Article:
Being a wedding DJ can be hugely rewarding, not just from a fun and social perspective, but also from a financial one. The DJ Den is fast-becoming one of the leading blogs online for wedding DJ hints and tips, and one thing I have been asked on a couple of occasions now is how much can wedding DJs earn in a year.
I’ve already written some extensive information on how to set-up a wedding DJ business, which I recommend you read if you are still in the investigative stage on deciding whether or not to take the plunge with a business like this.
But if you just want some quick overview information on how much do wedding DJs make a year, then please read on for some example earning projections that could apply to you if you decide to become a wedding DJ.
Please bear in mind, that these prices are all in United States dollars. If you live in the UK, I would recommend that you go to a currency converter such as Xe.com where you can paste in the fees and earnings I describe below to see how that converts into £ GBP.
How Much Do Wedding DJs Earn in a Year?
OK so let’s be clear.
There are so many factors at play with wedding DJ prices, that the below are just examples. It could fluctuate wildly, and a lot of the time will depend on the type of wedding you are playing at, what you’ve been asked to do, your experience, as well as negotiation skills*.
Let’s say that the average wedding DJ set will last 5 hours. I’ve not been to many wedding where it’s more than this, unless of course it’s an Indian wedding, which can literally last for days!
Annual Earnings & Salary Estimates
- Part-time DJ, little experience – $200 to $300
- Part-time DJ, experienced – $400 to $600
- Full-time, professional wedding DJ – $1,000 to $2,500
These numbers are for a one-off gig.
If were to extrapolate those fees over the space of 12 months then it can make for interesting reading.
I’ve put all of my calculations into a table below.
Calculated Annual Earnings Based on Frequency and Experience
|Part-time with little experience
|Part-time with lots of experience
|Full-time, professional DJ
|Average Wedding Fee
|Annual Wage for 1 Wedding a Month
|Annual Wage for 2 Weddings a Month
|Annual Wage for 4 Weddings a Month
This data all stacks up very well when compared to data and statistics from the Bureau of Labor Statistics who stated that in 2016, disc jockeys on average earned $30,830 a year.
But it’s worth bearing in mind, that the top end 10% of disc jockeys in this data survey (which could include regular wedding DJs) actually earned more than $70,000.
Additional Pricing Tactics to Consider
Now how much you get paid, will very depend on you, the wedding DJ.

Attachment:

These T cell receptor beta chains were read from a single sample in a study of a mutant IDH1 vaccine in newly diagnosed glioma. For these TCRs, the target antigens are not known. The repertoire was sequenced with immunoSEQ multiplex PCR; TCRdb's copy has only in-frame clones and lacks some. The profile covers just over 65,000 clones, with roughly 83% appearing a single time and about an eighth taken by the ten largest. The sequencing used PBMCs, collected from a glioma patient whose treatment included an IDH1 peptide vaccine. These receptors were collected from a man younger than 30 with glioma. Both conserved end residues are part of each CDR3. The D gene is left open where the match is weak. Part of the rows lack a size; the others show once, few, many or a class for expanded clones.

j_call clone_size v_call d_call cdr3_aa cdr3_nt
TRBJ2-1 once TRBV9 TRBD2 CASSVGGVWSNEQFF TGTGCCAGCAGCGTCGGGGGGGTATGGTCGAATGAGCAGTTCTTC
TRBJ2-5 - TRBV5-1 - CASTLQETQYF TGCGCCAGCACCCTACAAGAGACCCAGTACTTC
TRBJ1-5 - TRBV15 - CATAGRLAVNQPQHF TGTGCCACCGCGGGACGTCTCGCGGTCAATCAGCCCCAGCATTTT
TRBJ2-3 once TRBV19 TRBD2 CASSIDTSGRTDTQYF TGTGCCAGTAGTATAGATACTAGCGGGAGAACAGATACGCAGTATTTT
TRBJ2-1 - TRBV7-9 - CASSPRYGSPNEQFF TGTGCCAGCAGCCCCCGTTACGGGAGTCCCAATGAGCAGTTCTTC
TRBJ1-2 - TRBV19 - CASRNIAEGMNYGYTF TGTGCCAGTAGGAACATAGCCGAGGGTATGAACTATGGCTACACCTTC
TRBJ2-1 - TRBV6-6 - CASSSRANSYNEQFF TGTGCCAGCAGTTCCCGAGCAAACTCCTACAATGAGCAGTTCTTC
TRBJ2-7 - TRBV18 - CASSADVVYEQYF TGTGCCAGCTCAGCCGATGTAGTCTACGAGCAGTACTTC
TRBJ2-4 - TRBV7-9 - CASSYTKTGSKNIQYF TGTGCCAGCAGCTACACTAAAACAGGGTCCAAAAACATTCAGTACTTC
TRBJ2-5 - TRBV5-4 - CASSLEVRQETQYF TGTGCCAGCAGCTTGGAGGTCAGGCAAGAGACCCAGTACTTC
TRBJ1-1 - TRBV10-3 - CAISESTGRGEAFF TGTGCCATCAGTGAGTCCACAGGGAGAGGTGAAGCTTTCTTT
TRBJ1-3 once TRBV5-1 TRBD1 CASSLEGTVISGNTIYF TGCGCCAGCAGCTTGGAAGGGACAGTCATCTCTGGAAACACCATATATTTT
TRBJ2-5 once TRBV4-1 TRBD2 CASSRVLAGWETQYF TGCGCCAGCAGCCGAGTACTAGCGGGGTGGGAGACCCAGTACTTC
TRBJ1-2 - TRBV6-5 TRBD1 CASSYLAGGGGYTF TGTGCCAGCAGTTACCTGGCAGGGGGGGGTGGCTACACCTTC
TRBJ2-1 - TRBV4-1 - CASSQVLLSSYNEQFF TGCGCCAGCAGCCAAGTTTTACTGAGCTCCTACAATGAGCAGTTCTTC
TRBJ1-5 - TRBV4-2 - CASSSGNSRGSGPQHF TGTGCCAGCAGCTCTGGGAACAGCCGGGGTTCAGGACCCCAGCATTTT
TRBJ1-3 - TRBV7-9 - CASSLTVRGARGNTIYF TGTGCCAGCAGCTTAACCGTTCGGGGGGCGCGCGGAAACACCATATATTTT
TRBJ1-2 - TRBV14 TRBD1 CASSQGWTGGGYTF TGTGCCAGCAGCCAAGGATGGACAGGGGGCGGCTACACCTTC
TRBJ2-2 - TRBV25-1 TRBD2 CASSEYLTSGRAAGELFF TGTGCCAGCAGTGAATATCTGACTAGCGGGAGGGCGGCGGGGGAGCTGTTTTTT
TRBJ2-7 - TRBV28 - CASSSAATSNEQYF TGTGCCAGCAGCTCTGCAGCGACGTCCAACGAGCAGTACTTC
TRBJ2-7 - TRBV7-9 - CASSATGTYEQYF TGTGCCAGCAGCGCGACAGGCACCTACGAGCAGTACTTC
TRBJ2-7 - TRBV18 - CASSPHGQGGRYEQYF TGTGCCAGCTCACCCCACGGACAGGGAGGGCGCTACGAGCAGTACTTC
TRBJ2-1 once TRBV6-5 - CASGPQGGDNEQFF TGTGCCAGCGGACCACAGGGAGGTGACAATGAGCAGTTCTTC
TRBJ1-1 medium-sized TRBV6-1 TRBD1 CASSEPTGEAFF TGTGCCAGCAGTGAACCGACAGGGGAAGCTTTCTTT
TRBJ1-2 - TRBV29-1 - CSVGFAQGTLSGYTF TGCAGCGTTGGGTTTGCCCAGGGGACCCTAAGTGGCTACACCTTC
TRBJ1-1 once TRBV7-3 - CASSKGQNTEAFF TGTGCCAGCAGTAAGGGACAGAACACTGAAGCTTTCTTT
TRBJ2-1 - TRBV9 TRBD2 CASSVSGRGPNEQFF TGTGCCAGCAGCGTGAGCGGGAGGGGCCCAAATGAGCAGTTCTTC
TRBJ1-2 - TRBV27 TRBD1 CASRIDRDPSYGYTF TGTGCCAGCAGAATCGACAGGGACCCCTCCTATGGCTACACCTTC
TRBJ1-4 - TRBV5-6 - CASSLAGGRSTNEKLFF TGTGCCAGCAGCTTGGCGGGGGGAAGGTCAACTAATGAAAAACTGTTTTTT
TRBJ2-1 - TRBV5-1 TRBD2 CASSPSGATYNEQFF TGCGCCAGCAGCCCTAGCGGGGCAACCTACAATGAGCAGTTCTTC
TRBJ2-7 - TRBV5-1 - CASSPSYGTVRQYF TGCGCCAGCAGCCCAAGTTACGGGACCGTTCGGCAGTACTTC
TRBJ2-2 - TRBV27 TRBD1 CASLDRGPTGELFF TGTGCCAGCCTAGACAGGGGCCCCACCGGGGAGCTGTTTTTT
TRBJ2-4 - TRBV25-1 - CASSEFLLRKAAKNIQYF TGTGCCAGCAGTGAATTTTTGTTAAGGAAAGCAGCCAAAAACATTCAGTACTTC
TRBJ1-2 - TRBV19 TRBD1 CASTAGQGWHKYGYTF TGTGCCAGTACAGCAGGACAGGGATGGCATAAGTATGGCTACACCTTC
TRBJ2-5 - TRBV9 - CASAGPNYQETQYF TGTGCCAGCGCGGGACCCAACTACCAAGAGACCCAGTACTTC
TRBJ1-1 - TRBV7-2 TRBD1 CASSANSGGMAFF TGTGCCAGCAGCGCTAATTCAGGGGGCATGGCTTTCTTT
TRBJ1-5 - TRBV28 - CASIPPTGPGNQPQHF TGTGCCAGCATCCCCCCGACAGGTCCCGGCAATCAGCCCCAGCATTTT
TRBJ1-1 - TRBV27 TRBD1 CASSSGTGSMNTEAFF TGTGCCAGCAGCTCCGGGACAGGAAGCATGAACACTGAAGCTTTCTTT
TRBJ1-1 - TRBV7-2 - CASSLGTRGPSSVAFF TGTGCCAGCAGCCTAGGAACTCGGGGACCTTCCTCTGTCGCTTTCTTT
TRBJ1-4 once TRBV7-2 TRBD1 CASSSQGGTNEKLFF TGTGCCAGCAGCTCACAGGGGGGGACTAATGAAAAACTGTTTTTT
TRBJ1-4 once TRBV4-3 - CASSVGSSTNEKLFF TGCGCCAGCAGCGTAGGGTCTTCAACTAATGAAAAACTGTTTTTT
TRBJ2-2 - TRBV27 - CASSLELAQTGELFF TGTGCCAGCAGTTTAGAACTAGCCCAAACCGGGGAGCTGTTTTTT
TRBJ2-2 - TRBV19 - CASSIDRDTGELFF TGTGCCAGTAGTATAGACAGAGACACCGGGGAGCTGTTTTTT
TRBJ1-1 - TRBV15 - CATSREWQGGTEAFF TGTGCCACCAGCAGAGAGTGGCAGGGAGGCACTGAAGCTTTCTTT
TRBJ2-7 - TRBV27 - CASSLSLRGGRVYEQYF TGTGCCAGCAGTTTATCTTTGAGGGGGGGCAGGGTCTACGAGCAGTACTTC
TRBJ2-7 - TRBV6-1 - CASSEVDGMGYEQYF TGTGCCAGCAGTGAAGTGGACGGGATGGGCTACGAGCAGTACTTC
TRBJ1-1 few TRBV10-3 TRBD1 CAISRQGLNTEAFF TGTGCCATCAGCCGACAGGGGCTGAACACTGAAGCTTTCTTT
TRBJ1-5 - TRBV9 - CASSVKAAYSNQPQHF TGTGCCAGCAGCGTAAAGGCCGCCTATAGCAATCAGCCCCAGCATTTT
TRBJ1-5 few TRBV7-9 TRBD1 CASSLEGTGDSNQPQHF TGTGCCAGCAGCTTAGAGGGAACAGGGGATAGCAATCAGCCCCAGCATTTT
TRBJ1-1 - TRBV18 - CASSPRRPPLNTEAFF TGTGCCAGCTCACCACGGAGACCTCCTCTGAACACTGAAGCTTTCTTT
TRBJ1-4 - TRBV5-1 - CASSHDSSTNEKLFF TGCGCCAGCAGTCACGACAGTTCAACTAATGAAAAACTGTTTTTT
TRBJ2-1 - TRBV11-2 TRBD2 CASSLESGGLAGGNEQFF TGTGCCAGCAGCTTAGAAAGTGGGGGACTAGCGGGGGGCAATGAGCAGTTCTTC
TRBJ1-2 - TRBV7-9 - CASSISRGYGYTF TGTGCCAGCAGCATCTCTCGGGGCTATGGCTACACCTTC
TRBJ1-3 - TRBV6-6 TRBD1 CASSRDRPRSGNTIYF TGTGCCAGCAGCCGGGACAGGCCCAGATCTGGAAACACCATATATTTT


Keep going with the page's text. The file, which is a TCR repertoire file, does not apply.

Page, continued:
This includes considerations such as what you will be bringing to the wedding, plus aspects such as your equipment, and your role on the big day – as it could also involve being a master or ceremonies (MC) or an announcer.
Aspects to consider when pitching how much you will be charging will include questions such as:
- How much preparation will you need to do?
- How long will you be playing for?
- Will you be performing supplementary services other than playing music?
- Whereabouts is the venue, and how far will you have to travel?
- How much sound equipment will you need, if supplying it yourself?
- Will you also be supplying lighting and décor?
- Is the venue easy to access?
- What type of music will be played, and are there any special requests?
- Will you be acting as a toast-master or MC?
Wedding DJs will never be out of work, it’s a fact!
How much you earn each year will depend on your experience, negotiating skills, the wedding type, and the frequency at which you can work.
Bear in mind, that most weddings occur on a weekend, so if you are going to do this full-time it’s going to obliterate your weekends completely.
But if you do decide to take this seriously then there’s no reason why you cannot earn an annual salary of up to $80,000 dollars a year.
You might think to yourself that’s pretty good money for simply working weekends… but the best wedding DJs spend Monday to Friday preparing for the gig, marketing themselves, meeting with the bride and groom and so much more.
If you are wedding DJ charging high fees, and also have a weekday job, the hats off to you.
It’s a tough ride which requires stamina and professionalism – plus making sure the gig goes off without a hitch.
However, as I said at the beginning, it can be very rewarding, and the money is good too.
* This video I put on YouTube talks about the negotiation process when talking about money with a client who wants you to DJ for them. The main focus in the video is on how you can negotiate higher prices for club events, but translates well to wedding DJs also.